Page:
Quarantine hotel loophole is a recipe for chaos - leader comment

As we have seen all along with the response to the Covid pandemic, the most effective message is a simple one.

A staff member looks at a thermal image of a guest in a quarantine hotel

Stay at home works. The Prime Minister’s infamous Stay Alert d id not and was a recipe for confusion.

Clarity is all important and when there is the prospect of differing restrictions across the UK, that becomes all the more difficult to achieve.

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The quarantine hotel plan has been mired in confusion on both sides of the border, and the fact that a ‘loophole’ which will allow people to fly into England and travel to Scotland – avoiding the need to book a £1,700 stay – has not been resolved muddies it even further.

The Scottish Government does appear to be in a better position than this time last week, when we called for urgent clarification on the plans.

Hotels have been booked and a plan is in place for the regulations coming into force.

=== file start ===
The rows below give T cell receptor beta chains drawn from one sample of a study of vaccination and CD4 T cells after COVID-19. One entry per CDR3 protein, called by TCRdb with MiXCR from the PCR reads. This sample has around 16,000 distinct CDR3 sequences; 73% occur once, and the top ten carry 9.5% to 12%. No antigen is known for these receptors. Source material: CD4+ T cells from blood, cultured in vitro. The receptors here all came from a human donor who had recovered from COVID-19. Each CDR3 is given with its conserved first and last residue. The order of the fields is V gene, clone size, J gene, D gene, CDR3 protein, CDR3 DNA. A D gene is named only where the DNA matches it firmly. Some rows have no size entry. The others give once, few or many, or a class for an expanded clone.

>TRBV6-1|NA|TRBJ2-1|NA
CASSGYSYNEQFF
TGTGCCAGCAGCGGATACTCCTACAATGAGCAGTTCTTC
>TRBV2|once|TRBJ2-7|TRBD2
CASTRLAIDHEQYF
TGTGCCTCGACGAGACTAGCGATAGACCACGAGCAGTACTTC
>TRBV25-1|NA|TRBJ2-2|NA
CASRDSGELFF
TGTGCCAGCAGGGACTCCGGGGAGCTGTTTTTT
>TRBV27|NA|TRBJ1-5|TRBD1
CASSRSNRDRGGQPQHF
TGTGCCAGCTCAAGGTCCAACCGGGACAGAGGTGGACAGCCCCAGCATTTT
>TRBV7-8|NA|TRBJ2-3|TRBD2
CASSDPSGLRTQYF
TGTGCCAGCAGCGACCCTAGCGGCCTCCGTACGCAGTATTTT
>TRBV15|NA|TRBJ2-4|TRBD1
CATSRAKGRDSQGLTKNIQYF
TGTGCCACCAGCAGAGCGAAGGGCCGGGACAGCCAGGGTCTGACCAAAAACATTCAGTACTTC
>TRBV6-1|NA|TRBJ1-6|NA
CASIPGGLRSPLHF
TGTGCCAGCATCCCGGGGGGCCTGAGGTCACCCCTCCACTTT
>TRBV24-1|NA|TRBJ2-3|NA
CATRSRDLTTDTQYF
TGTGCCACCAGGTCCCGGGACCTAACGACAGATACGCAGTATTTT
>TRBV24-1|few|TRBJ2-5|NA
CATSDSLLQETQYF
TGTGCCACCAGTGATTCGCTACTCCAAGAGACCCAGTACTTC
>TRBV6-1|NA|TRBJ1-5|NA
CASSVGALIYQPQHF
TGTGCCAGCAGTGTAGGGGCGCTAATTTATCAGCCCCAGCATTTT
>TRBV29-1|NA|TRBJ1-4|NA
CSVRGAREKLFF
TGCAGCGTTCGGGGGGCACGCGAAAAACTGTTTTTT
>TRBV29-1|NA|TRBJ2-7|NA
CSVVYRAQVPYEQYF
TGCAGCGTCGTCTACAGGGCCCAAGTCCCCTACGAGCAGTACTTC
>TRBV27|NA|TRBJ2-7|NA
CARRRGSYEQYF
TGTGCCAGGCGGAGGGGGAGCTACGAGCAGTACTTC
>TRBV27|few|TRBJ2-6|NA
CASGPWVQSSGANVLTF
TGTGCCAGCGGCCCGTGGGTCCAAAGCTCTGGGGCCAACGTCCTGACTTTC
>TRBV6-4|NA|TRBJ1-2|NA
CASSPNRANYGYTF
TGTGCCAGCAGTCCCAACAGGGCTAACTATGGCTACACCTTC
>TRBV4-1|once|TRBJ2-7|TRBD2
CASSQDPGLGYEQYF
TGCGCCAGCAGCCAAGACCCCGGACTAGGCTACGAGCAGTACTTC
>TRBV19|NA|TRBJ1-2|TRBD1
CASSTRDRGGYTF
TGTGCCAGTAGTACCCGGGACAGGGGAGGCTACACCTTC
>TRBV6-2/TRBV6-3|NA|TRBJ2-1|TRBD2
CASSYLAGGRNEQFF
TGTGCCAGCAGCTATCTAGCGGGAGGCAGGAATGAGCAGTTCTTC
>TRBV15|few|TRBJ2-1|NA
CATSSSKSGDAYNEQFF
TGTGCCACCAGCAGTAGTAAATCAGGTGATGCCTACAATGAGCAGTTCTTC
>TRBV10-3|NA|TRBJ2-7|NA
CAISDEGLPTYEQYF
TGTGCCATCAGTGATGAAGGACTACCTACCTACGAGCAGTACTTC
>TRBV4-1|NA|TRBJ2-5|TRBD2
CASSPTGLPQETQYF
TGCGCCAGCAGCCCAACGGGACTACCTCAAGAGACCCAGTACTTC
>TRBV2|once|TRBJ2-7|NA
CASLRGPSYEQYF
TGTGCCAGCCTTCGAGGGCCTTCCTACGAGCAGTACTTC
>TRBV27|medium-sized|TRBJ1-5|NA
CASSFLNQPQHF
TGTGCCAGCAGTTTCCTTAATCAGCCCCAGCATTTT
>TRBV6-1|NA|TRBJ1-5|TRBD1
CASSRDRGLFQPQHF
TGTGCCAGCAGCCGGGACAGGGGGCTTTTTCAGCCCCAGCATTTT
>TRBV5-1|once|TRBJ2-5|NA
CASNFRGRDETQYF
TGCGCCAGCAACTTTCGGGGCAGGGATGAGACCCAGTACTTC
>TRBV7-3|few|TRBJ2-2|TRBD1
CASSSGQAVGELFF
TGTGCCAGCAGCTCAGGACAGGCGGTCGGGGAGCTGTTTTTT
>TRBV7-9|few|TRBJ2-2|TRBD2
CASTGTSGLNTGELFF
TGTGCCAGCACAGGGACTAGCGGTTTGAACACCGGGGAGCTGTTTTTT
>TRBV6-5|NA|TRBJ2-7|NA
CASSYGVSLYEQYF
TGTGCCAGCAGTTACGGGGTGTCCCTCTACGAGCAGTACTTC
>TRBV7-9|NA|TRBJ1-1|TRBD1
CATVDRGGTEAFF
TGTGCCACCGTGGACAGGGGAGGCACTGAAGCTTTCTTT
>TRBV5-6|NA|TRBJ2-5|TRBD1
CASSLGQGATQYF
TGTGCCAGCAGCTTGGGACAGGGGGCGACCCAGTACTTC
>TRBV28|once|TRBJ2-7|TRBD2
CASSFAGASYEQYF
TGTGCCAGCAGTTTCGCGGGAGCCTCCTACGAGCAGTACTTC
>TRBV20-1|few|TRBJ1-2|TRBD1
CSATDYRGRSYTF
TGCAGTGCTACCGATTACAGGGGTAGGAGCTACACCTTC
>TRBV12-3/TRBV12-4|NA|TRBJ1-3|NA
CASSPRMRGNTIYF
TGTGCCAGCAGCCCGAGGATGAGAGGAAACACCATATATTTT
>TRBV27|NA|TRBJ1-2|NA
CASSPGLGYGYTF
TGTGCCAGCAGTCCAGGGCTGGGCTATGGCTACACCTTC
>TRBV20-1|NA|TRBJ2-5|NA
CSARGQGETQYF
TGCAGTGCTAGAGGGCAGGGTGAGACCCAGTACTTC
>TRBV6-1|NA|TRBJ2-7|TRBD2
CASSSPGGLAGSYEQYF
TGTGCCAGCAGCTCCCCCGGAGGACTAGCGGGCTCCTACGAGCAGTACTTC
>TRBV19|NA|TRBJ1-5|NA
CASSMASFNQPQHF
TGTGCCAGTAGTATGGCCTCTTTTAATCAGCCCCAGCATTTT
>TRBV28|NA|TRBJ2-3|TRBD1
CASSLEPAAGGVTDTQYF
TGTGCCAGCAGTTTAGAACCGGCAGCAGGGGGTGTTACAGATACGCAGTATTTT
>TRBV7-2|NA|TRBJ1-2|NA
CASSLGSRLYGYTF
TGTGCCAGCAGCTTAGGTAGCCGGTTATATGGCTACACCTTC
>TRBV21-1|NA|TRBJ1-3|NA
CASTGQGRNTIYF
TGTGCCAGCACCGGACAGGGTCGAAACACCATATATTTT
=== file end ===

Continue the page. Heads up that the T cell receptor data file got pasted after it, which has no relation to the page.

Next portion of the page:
But no agreement with Westminster over the differing regimes is worrying.

This all should have happened long ago of course. Why it has taken until now to introduce tougher restrictions at international borders is baffling to many on the outside.

That it has finally happened is good as Covid numbers continue to drop and the vaccination programme is rolled out. Risking any spike by leaving the back door open would be foolhardy.

But we must have a clear message, and ideally – as unlikely as this may be to achieve in the current political climate – a consistent message from Edinburgh and London.

Airports both north and south of the border must be given clear information, and support in complying with the regulations. Airport staff will be on the frontline and must have confidence in the message they are relaying to passengers.

The start of the new regulations will be watched closely today.

We hope it is smooth for all those involved – and that the very existence of the new rules will discourage as many people from travelling as possible.

But where there are problems, we must see governments in Edinburgh and London working together to resolve.

A unified message would be a great start.

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